(Irish Soft Coated Wheaten Terrier, Wheaton Terrier, Wheaten) With its long head and short muzzle tipped with a sizable black nose which sticks out slightly, the Soft Coated Wheaten Terrier is a unique looking breed. Beneath its piles of shaggy hair sit two barely visible, large brown or black eyes. At the top of their heads, two ears fold over into a “V” shape. From their ears to their fluffy, upright tail, the Soft Coated Wheaten Terrier is covered in a thick, curly coat which comes in a wide variety of colors. The mounds of hair create the illusion of a broad chest and body, but the breed is supported by long, straight legs which end in large, round feet.
The Soft Coated Wheaten Terrier is a friendly dog which loves its family. They are always sweet and loving and develop very close bonds with their family. The breed does great with children and does well with dogs if properly socialized. However, they should not be around cats or other small animals because of their strong hunting instincts. They are very friendly and gentle with strangers. Unlike many intelligent breeds, the Soft Coated Wheaten Terrier will listen well to its owners. They very rarely bark unless it is to warn of danger.
The Soft Coated Wheaten Terrier is a fairly hardy breed, but it is prone to PLE (Protein-Losing Enteropathy) and PLN (Protein-Losing Nephropathy). Additionally, the breed can develop flea allergies. The Soft Coated Wheaten Terrier has an average life span of about 12 to 15 years.
Wheaten Terriers can have allergies to food and outdoors.
First developed in Ireland, the Soft Coated Wheaten Terrier served a number of valuable functions for its early owners. They were frequently given responsibility for herding, for hunting, and for guarding farms. Despite their popularity among Irish farmers, the breed was a well-kept secret until 1933 when it made its public debut. Just 13 years later, the breed first traveled across the Atlantic to the United States. Forty years after the dog was first recognized by the masses, the AKC officially recognized the breed.
The Soft Coated Wheaten Terrier is an easily groomed dog. They should never be brushed but should be combed once a day because their hair can become very tangled if not cared for. These dogs rarely need baths and do not shed much. They need little amounts of exercise and most of that can be gained from just playing around in the house or in a small yard. The breed does need socialization especially with other dogs, so it is not aggressive towards them.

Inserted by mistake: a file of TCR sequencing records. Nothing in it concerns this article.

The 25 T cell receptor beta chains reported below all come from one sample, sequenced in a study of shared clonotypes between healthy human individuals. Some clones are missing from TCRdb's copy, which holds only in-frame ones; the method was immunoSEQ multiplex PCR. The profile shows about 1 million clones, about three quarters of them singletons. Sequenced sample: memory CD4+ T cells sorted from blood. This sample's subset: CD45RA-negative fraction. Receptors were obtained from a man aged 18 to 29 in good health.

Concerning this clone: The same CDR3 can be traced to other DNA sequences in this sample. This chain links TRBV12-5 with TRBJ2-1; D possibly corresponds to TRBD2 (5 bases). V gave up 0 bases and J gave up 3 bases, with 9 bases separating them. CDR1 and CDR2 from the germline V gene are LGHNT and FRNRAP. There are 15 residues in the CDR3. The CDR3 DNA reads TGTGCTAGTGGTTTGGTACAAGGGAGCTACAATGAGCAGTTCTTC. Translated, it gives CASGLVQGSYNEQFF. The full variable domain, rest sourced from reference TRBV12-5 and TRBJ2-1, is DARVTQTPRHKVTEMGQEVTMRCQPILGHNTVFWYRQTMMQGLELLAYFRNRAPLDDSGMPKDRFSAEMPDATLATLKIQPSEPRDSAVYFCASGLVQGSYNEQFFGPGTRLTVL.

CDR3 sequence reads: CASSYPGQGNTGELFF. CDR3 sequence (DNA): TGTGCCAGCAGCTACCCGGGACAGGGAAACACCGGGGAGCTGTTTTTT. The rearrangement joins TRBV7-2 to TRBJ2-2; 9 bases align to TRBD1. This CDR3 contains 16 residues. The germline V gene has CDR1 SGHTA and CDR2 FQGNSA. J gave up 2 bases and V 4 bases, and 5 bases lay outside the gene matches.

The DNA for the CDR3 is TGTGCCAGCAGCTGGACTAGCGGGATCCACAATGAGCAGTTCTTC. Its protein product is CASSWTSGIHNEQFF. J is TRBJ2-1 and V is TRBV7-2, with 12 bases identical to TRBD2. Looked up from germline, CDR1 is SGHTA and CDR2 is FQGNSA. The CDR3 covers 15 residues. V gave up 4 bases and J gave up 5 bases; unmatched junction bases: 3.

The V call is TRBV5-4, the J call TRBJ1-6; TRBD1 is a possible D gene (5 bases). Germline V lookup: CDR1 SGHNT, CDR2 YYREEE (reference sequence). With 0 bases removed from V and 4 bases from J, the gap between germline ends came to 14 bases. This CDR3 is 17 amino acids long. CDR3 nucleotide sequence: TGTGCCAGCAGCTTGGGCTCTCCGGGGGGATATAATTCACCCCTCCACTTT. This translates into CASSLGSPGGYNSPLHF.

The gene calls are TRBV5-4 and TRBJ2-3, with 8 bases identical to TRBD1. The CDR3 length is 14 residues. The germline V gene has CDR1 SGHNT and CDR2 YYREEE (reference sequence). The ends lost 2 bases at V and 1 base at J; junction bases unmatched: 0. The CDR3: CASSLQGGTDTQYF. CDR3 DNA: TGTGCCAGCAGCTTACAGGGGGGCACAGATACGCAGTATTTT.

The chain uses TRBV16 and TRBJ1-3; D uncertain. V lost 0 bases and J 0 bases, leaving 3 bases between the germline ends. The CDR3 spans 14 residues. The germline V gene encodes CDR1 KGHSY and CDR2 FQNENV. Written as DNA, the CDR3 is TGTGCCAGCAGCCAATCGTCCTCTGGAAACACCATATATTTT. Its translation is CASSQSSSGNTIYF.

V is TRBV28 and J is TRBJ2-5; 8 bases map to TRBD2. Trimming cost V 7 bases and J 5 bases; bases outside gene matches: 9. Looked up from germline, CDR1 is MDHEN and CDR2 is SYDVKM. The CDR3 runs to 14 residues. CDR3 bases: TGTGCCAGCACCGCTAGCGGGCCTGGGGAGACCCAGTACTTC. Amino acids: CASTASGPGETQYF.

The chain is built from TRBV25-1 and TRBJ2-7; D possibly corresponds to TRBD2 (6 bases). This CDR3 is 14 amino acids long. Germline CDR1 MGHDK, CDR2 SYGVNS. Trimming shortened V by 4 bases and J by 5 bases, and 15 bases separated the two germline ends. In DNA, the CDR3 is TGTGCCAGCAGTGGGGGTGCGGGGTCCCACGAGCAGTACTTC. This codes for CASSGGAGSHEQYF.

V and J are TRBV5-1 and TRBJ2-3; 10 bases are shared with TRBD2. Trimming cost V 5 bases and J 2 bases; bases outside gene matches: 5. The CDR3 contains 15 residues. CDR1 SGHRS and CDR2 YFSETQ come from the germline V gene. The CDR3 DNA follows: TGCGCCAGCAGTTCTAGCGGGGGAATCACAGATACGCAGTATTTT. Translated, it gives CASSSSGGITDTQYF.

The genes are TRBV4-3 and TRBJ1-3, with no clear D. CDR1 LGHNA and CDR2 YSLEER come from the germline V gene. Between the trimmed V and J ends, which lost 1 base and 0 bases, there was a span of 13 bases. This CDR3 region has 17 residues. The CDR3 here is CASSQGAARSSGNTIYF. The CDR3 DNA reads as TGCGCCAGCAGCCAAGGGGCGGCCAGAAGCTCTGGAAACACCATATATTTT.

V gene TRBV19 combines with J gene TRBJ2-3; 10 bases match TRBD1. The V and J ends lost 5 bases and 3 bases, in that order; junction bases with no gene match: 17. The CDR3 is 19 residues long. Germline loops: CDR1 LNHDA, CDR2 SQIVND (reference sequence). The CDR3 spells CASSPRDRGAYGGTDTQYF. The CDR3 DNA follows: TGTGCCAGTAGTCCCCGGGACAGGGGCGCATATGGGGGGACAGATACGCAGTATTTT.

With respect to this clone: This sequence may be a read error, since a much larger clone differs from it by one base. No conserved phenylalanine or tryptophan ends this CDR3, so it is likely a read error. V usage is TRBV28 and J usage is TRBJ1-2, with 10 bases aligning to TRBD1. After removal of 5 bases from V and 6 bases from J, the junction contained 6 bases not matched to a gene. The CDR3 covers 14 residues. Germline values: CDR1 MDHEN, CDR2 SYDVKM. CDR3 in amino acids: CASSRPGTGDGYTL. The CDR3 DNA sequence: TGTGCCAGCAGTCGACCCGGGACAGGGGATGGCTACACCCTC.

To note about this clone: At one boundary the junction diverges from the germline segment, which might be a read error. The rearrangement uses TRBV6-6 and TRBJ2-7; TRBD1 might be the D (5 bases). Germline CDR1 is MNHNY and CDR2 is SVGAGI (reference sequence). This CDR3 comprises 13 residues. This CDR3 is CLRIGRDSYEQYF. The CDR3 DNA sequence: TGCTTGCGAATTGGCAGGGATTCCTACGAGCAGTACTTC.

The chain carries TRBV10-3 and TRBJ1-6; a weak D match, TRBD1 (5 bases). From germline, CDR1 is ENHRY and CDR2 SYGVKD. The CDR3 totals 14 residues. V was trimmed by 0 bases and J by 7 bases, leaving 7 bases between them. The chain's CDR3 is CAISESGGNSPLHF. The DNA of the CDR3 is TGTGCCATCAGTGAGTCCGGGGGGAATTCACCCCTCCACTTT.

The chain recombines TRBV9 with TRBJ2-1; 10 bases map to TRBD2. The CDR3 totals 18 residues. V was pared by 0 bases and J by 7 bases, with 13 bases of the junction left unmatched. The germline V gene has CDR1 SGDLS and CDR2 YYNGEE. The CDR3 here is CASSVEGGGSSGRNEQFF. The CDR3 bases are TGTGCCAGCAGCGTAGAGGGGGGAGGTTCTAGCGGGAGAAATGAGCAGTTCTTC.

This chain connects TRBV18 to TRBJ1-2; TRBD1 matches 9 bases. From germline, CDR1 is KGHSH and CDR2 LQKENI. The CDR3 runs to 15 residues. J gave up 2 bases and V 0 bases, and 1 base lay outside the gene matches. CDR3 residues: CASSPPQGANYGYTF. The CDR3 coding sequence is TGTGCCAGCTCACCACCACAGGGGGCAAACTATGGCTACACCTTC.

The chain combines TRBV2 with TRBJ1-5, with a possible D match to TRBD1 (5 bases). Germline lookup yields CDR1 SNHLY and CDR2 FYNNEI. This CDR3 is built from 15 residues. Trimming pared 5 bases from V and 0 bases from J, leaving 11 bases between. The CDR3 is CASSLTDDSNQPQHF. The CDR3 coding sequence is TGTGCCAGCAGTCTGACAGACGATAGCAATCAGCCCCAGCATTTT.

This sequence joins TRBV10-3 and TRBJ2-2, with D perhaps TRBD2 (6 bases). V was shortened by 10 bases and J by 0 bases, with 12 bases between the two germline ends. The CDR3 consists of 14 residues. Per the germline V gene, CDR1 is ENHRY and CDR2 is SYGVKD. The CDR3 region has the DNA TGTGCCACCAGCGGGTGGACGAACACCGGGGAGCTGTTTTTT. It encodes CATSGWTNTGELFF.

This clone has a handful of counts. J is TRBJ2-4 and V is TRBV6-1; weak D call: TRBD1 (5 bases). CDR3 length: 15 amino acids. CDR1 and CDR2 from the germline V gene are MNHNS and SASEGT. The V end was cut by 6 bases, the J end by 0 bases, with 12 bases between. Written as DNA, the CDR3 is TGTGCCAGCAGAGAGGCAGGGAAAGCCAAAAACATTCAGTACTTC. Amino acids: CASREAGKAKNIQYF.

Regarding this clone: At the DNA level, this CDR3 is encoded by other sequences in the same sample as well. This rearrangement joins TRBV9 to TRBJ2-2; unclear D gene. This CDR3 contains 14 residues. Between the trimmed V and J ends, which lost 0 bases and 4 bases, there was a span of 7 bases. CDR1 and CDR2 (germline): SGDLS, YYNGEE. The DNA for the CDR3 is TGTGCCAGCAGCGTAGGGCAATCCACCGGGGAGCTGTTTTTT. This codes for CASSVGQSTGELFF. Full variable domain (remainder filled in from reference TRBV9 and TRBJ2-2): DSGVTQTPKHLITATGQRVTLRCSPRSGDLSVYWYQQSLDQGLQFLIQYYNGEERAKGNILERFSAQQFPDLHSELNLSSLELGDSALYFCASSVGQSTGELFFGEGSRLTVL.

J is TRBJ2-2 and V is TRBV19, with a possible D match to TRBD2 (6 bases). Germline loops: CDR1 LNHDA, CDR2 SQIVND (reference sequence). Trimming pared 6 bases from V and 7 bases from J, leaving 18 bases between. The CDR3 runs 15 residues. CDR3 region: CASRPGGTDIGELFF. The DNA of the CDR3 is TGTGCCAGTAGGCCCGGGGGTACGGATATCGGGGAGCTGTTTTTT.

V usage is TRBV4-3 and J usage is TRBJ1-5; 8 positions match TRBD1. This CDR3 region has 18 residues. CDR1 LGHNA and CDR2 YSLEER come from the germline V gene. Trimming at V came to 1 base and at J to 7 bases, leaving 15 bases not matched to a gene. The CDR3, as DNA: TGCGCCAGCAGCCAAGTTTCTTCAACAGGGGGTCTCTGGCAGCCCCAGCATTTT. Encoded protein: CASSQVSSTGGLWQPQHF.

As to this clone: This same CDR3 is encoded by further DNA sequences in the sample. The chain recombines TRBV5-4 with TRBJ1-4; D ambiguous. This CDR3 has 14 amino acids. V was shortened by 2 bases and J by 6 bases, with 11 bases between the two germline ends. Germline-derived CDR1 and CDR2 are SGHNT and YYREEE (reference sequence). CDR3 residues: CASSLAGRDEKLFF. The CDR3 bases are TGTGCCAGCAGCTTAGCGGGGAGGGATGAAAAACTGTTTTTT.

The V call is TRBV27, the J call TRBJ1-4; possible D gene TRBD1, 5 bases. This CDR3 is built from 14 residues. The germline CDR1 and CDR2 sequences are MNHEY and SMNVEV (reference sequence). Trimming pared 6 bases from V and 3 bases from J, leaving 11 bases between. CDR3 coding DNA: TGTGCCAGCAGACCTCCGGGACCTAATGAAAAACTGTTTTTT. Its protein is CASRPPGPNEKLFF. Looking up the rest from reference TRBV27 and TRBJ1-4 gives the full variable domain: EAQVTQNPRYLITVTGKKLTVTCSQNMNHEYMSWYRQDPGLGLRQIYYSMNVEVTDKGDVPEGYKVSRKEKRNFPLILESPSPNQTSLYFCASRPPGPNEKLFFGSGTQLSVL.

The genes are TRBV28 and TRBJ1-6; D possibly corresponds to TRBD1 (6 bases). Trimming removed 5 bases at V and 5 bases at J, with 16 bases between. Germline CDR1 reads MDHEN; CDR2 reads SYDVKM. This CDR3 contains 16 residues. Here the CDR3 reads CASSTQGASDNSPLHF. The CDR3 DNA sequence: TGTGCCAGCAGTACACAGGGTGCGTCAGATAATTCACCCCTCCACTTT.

The Soft Coated Wheaten Terrier is a breed that needs a lot of exercise and grooming. The hair gets matted and tangled badly in a short period of time. It's best to comb daily. They are hypo-allergenic and do not shed. They are great for owners with allergies.
The Soft Coated Wheaten Terrier is a good dog for most families. They become very attached and close to their owners and love children. If socialized, they even do well with other dogs. However, they should not be in a home with small animals because of their strong prey drive. They do well in an apartment or house and do not need a yard since the breed is not overly active and their needs can be met by playing in the house. They are good for owners who do not want lots of tedious or expensive grooming responsibilities. Although the breed does well in many environments, they do best in areas which never become extremely hot because their thick coats make it easy for them to overheat.
This breed may not be good for owners who do not want lots of tedious or expensive grooming responsibilities. Wheaton coats, unless clipped regularly, require constant attention. Otherwise they develop big, tangled mats that won't comb out.
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Soft Coated Wheaten Terrier Q&AAsk a Question
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HOw do you get your wheatonto come back when called?Asked by Anonymous - 5 answers
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I have a small yorkshire terrier. Would a Wheaten puppy of 8 weeks old be Ok living together in the same household. I would like for the puppy to get along with the very sweet and loving personality of the Yorkshire.Please Advise.Asked by Anonymous - 1 answers
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I have always wanted a wheaton terrier-but with 2 young cats, is it reasonable to add a wheaton puppy to the family?Asked by Anonymous - 4 answers